Major General T.K. Moffett walked back and forth in front of the assembled soldiers. The new boss from Mississippi had just finished his first day commanding the 104th Division and he elected to share with his soldiers his leadership philosophy:
#1. Do the right thing
#2. Treat others the way you would like to be treated
#3. Do your best.
In the shower the next morning I realized that I was able to recall each of his adages. (Normally I’m fortunate if I can remember one point within minutes after any speaker’s message!) Further reflection revealed profound wisdom in Moffett’s precepts.
“Do the right thing”—these four words demand moral integrity and upright conduct. They remind me of Jesus’ departing words to the woman brought before Him for committing adultery: “From now on sin no more” (John 8:11b, NASB). They imply proper risk assessment and that I operate in a safe manner. If I am hesitant about something or some course of action I probably shouldn’t do it.
“Treat others the way you would like to be treated” is a restatement of Jesus’ teaching: “Do to others what you would have them do to you” (Matthew 7:12). These words challenge me to care for people and create a positive work environment. I know what hurts me. I’m real good about taking care of myself. Therefore, there is no excuse for mishandling others.
“Do your best,” address motivation and attitude. They allow for mistakes but insist on progress and a commitment to quality that comes from the heart. The Apostle Paul wrote the Ephesians, “Serve wholeheartedly, as if you were serving the Lord, not men” (Ephesians 6:7).
Confusion is the child of complexity. So often I think we go astray because we forget to keep things simple. We forget the essentials. We lose sight of obeying God and striving to be like His Son in our frenzy to please ourselves. Consequently, we sacrifice tenets and acquire trouble. If godly rules form the foundation of our conduct and nourish our character, then God and those around us are honored. Something to think about . . . in reveration.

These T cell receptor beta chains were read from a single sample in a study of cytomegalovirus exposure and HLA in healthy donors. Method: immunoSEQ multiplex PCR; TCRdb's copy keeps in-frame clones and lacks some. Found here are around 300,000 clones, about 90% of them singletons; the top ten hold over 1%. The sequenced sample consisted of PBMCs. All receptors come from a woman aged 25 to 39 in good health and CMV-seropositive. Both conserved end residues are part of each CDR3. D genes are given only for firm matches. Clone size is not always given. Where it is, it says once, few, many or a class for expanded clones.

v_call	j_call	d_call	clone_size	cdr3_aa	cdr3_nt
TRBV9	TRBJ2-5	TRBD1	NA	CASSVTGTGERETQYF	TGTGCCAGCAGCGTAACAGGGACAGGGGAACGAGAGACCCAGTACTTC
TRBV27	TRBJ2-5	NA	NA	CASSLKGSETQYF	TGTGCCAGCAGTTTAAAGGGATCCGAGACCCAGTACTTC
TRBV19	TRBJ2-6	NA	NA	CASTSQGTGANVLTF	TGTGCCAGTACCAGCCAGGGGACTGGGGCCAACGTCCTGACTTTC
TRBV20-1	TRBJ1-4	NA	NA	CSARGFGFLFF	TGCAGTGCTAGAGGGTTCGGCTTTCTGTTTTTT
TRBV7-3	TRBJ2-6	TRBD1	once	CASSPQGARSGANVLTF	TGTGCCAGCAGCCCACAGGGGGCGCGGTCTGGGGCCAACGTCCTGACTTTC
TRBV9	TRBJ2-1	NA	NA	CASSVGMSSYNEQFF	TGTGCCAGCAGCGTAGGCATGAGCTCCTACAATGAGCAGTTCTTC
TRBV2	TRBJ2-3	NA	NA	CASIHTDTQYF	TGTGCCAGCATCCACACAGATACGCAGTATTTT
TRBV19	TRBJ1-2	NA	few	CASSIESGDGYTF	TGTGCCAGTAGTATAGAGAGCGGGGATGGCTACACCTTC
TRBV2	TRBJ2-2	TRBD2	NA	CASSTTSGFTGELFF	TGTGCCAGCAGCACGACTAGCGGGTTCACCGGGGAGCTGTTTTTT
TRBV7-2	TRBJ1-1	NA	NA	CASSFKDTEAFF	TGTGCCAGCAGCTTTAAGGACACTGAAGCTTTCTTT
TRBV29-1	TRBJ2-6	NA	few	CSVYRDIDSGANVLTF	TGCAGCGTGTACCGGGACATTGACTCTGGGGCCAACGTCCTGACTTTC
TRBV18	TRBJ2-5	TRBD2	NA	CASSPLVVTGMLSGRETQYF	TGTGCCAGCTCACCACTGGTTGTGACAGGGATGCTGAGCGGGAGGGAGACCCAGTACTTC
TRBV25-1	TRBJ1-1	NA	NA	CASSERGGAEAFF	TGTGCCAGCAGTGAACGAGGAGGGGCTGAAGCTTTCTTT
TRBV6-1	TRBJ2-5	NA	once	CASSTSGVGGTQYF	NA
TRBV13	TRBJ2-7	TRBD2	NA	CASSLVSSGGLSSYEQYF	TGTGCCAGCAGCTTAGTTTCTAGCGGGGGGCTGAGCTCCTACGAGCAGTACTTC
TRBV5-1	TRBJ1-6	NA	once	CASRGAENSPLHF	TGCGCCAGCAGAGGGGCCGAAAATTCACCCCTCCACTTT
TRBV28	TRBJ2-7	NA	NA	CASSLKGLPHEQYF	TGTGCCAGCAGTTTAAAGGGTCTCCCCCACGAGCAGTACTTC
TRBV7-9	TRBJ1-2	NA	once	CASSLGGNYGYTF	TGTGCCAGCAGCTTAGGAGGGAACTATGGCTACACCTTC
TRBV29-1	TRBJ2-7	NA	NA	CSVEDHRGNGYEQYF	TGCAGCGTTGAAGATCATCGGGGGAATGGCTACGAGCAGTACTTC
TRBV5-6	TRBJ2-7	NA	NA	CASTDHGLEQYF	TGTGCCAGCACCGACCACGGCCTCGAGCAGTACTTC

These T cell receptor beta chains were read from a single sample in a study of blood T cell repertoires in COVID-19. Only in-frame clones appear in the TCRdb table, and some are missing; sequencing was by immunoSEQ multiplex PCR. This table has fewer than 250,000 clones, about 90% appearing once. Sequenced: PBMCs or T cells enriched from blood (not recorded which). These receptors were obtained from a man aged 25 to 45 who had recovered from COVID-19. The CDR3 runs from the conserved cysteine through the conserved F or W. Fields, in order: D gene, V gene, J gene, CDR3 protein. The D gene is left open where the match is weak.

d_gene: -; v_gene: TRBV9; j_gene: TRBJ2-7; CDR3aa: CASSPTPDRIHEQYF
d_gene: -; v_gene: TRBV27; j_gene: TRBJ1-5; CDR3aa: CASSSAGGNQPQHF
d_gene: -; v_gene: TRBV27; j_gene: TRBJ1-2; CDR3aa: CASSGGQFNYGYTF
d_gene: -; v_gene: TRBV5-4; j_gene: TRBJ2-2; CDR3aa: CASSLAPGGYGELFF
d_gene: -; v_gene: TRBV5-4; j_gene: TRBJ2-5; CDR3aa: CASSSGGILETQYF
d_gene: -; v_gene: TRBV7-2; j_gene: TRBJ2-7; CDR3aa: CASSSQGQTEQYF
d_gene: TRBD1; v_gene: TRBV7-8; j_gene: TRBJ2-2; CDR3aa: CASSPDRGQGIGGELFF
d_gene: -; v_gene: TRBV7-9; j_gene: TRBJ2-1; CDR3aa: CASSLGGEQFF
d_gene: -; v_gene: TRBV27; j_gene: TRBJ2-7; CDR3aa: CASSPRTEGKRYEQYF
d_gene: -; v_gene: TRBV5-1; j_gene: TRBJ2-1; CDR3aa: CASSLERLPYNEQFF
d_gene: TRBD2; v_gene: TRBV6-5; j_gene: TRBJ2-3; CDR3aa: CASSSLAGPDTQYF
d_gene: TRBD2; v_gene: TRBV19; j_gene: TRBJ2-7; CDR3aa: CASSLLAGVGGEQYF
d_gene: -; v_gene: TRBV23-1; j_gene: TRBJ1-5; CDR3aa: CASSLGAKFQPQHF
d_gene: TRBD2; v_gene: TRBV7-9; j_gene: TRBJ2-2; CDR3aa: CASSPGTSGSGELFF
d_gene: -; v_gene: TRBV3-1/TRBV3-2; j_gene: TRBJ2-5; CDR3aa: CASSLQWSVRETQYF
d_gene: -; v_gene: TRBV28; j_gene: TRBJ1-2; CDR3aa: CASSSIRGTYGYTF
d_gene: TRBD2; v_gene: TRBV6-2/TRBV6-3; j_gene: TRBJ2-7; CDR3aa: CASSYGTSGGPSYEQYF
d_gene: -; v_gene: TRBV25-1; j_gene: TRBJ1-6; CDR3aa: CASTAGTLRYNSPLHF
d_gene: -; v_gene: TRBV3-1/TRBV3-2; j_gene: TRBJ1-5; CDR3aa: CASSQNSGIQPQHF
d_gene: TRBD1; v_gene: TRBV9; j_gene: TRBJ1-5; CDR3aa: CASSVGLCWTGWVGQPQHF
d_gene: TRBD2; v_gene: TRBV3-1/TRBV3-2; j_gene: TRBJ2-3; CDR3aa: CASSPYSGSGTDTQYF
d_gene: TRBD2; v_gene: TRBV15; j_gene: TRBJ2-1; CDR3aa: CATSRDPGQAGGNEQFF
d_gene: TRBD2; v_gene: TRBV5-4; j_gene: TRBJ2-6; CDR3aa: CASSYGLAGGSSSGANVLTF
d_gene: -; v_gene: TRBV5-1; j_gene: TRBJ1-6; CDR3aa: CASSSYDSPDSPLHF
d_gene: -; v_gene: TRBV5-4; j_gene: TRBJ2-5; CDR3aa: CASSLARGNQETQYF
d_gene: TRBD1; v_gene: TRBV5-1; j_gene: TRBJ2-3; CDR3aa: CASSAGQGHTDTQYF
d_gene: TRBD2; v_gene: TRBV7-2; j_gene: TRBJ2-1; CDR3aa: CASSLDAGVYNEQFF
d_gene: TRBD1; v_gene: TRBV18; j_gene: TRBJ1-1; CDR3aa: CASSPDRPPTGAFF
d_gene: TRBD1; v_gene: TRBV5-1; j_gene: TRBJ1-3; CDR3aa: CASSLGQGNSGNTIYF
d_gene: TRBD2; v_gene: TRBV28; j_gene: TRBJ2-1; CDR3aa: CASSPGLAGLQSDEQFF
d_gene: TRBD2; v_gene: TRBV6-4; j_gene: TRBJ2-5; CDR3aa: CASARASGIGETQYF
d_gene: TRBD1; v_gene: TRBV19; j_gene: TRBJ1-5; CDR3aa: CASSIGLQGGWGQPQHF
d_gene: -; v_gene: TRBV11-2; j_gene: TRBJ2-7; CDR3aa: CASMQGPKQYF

Colossians 3:17—And whatever you do, whether in word or deed, do it all in the name of the Lord Jesus, giving thanks to God the Father through Him.
Those of us who are Christians ought to give a great deal more time to thinking on the fundamentals of our religion.—Oswald Chambers in Biblical Ethics
©2003 Daniel York ARR. Reveration is the weekly devotional ministry of First Cause. If you would like to receive these devotionals go to www.firstcause.org and click on the “Click here to receive weekly devotionals” box. Unlimited permission to copy this devotional without altering text or profiteering is allowed subject to inclusion of this copyright notice.
Ecclesiastes 12:10-The Teacher sought to find delightful sayings and to accurately write words of truth. (Holman CSB)